Twenty years ago today, Spike Lee released what is arguably the quintessential family movie of the Hip-Hop era with his 1994 flick, Crooklyn. Largely influenced by his childhood as a kid in Brooklyn, New York, we were taken on a cinematic carpet-ride back to ’70s when blow-out afros and platform shoes were all the rave. The film’s fictional family, The Carmichaels, were far from Cosbys, going through the adversity and strife the average family faces, but persevere and make the best of what they have, together.
Starring Alfre Woodard, Delroy Lindo, and the pint-size leading actress Zelda Harris, who captured all of our hearts all those years ago, Crooklyn has official classic status. Troy, Clinton, and the rest of the clan will forever live in all us, not matter how old we get.
In celebration of its anniversary, we’ve decided to list the top 10 things about Crooklyn the kid in us can all relate to. Thank us later for the trip down memory lane.
1. Not Wanting To Finish Your Dinner
As children, we all have that one dish we dislike that turns the dinner table into a torture chamber. And no matter how hard you tried to evade eating it, your mother had no remorse for your pleas. In poor Nate’s case, that dish was black-eyed peas. While I used to resort to the old food in the napkin trick, Nate had ideas of his own.
2. The Neighborhood Crew
Unless you were overly protected as a child or scared of the world, we’re sure many of you had your neighborhood crew you hung out with from dusk ’til dawn. More than the average friend, you all were bonded through the different rites of passage you experience while coming of age. The Carmichael clan was no exception, with Clinton, Wendell and Nate hanging with Tommy La La and crew, and Troy making the rounds with Puerto Rican Minnie. From singing oldies on the stoop to jumping rope, the neighborhood crew played a big role in the families’ lives and Crooklyn as a whole.
3. Annoying Neighbors
The worst–you know, that one person or family who just irritates you to know end. Well, the Carmichael’s resident pest, Tony Eyes, was one of the worst. Dirty. Loud. A cat whisperer. You can’t get any worst than that. To top it all off, he was as petty as they come, which ultimately led to him catching the fade, to the delight of viewers like me who wish they could the same to their own neighbor.
4. Stealing From The Corner Store
If you happened to have grown up in the boroughs, you’re familiar with the neighborhood corner store/bodega. And being that you’re a kid with no job and few responsibilities, sometimes you don’t have the loot to stock up on your favorite goodies. And every now and then we resort to taking what we want, free of charge, no questions asked. The most savvy of crumb-snatchers can complete the mission unbothered, but let’s just say Troy Boy wasn’t equipped for the task.
5. Neighborhood Junkies
In urban America, the neighborhood junkie is as common as the mailman. Glue sniffers Snuffy (played by Spike Lee) and Right Hand Man served as Arlington Place’s resident low-life druggies, terrorizing kids while on the pursuit of the next sniff of Elmer’s.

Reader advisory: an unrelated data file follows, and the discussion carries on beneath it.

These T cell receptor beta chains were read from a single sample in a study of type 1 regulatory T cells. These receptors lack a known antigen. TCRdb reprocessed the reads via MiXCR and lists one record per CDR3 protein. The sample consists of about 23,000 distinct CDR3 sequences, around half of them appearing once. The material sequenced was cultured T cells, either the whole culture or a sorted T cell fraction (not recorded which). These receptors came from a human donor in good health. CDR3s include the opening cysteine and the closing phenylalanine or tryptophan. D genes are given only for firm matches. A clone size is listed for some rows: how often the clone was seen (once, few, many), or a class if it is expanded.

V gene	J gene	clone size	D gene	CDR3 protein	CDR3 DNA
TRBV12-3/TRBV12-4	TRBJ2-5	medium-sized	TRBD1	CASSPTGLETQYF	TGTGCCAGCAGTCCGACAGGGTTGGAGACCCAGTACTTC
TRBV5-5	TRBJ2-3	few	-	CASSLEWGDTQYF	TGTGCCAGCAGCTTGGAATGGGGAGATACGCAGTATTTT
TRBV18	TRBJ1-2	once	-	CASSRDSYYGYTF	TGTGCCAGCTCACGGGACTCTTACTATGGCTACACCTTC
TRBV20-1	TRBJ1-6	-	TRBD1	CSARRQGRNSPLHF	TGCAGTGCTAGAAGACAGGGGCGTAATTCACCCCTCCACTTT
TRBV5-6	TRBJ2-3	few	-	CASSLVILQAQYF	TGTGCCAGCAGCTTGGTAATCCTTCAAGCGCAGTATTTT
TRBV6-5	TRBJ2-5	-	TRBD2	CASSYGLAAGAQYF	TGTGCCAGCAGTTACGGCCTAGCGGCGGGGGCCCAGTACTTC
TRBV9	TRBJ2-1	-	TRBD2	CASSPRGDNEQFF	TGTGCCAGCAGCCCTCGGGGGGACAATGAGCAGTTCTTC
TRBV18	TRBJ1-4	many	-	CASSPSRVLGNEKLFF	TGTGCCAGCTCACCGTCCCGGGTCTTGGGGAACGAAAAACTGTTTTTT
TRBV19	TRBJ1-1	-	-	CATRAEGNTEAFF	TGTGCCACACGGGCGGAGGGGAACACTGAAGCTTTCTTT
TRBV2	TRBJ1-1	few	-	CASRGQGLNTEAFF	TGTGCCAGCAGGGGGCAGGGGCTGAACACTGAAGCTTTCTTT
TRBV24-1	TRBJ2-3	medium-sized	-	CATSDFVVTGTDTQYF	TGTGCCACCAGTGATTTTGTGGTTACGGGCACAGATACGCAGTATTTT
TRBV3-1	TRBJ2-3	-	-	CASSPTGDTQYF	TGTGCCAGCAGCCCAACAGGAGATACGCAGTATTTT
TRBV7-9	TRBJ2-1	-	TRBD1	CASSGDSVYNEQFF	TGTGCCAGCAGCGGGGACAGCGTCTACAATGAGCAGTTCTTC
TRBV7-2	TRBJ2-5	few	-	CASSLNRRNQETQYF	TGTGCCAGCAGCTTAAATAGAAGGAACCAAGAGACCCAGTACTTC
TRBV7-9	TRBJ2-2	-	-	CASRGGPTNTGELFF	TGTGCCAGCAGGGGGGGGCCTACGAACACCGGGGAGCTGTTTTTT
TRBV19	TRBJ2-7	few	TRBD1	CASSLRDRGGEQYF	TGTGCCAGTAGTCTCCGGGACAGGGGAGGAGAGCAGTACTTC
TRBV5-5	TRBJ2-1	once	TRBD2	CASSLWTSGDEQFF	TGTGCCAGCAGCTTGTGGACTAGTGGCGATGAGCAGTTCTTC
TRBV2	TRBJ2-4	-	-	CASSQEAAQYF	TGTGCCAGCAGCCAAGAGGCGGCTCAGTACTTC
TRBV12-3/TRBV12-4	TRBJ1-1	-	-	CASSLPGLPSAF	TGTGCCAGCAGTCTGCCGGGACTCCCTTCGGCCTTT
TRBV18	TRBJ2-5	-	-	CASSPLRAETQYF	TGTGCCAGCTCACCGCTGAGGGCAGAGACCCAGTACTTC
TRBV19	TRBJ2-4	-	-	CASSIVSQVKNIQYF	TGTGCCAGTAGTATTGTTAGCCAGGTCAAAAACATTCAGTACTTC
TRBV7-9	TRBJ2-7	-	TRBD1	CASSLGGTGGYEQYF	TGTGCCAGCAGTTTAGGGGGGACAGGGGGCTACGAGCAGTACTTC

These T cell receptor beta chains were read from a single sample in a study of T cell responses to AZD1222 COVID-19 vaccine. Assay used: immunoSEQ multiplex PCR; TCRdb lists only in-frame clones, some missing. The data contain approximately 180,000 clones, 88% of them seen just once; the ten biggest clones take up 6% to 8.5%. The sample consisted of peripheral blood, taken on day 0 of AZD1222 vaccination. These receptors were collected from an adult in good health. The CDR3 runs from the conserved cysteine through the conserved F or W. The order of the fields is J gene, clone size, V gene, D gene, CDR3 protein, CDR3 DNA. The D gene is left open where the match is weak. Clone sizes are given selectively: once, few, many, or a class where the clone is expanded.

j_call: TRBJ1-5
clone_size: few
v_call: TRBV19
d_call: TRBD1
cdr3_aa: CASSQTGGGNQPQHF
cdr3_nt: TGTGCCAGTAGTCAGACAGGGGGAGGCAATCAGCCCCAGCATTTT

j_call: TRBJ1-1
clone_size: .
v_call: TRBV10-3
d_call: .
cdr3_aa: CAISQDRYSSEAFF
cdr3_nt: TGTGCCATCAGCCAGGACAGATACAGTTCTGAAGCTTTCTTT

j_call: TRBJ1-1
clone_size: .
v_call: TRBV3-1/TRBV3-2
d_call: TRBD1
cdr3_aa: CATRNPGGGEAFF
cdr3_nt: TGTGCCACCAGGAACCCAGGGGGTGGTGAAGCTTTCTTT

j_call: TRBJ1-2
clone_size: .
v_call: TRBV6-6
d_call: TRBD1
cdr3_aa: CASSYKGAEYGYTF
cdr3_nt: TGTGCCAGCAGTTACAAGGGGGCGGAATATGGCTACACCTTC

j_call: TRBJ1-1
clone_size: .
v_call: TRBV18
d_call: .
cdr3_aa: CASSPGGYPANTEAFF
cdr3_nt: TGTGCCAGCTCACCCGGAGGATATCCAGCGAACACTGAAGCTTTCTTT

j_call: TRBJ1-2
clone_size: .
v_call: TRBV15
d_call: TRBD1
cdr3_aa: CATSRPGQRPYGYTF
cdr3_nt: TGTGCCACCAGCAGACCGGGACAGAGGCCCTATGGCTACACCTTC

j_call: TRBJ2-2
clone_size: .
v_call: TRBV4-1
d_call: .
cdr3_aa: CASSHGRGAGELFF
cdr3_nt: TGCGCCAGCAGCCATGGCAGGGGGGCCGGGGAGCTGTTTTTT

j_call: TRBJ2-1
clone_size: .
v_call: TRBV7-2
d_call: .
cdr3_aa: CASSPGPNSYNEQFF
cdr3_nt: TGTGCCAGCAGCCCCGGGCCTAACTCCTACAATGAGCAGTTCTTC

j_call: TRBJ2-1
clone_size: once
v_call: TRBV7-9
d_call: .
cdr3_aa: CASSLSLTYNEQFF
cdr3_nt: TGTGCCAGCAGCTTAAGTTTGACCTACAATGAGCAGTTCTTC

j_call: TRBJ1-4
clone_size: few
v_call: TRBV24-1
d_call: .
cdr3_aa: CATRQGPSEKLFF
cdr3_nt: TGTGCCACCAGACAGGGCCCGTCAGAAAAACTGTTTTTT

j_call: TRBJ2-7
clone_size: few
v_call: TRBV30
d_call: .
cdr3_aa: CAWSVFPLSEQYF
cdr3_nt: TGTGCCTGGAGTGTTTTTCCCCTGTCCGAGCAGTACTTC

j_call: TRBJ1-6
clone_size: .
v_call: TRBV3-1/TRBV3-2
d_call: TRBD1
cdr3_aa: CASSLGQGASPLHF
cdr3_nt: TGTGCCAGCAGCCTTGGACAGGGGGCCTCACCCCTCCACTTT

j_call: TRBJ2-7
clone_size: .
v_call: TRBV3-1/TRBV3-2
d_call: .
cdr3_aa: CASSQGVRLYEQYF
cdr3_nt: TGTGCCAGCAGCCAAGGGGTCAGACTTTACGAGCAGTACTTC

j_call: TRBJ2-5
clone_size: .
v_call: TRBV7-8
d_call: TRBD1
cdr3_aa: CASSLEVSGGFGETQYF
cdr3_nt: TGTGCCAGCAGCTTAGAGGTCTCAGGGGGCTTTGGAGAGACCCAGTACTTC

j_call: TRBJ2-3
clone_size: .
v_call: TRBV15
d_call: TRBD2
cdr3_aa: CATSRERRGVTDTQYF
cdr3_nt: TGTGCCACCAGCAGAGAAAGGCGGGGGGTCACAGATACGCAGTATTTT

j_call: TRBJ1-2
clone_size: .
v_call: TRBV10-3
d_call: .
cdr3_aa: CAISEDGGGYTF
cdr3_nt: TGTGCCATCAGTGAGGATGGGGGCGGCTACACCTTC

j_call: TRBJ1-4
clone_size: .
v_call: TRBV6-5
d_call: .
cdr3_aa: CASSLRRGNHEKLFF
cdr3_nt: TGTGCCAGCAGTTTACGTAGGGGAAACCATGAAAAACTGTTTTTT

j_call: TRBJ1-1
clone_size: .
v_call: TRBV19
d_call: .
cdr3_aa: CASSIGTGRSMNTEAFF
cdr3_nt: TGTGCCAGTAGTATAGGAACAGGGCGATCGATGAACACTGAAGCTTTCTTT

6. Sibling Rivalries
Growing up, your biggest rival in all things is usually your brother or sister. You antagonize each other to no end and get on each others’ nerves every chance you get. Troy and her brothers were no different, especially her eldest one, Clinton. Whether it was roughing each other up or the case of missing Knicks tickets, the pairs’ love-filled bickering brought a grin to those familiar with giving their brother and/or sister hell.
7. Mom And Pops’ Own Drama
We’re sure many can relate here: children may happen to hear their parents argue about various things from time to time. Financial strains, differences in thinking and other variables cause the relationship to be rocky at times. Woody and Caroline Carmichael were not immune to the trials and tribulations of marriage. And when a woman’s fed up – well, you already know the rest*.
8. Crazy Relatives
Family genetics link us all, but can also contribute some weird relatives. Troy had her first experience dealing with one during her visit to Virginia to stay with her Uncle Clem and his wife, Aunt Song. Religious and judgmental with a strange affinity for their dog, Queenie, Aunt Song’s southern ways and Troy’s Brooklyn swagger mixed like oil and water.
9. Hating Going Away For Summer … And Then Actually Enjoying It.
Summertime was made for running wild around the neighborhood with your friends–not visiting relatives you honestly could care less about seeing. But Troy’s parents insisted she do just that, sending her off to Virgina to get a break from the rough and tumble streets of Brooklyn. While initially reluctant to the idea, she eventually agrees, becoming friends with her cousin Viola, bonding over conversation and pet homicide. Because that’s what favorite cousins do, of course.
10. Losing Loved Ones And Coming Together As A Family
The hardest thing about being part of a family is losing family members. We may fight, argue, and even dislike one another at times, but deep down we love our family members unconditionally and would never want to lose them. The Carmichaels went through this following the death of their family matriarch (and one of the greatest mothers in cinematic history), Carolyn. While her siblings are overwhelmed, Troy remains stoic, instead becoming the caretaker of the family and displaying a maturity beyond her years.
* — I will forever associate The Persuaders’ song “It’s A Thin Line Between Love And Hate” with this scene.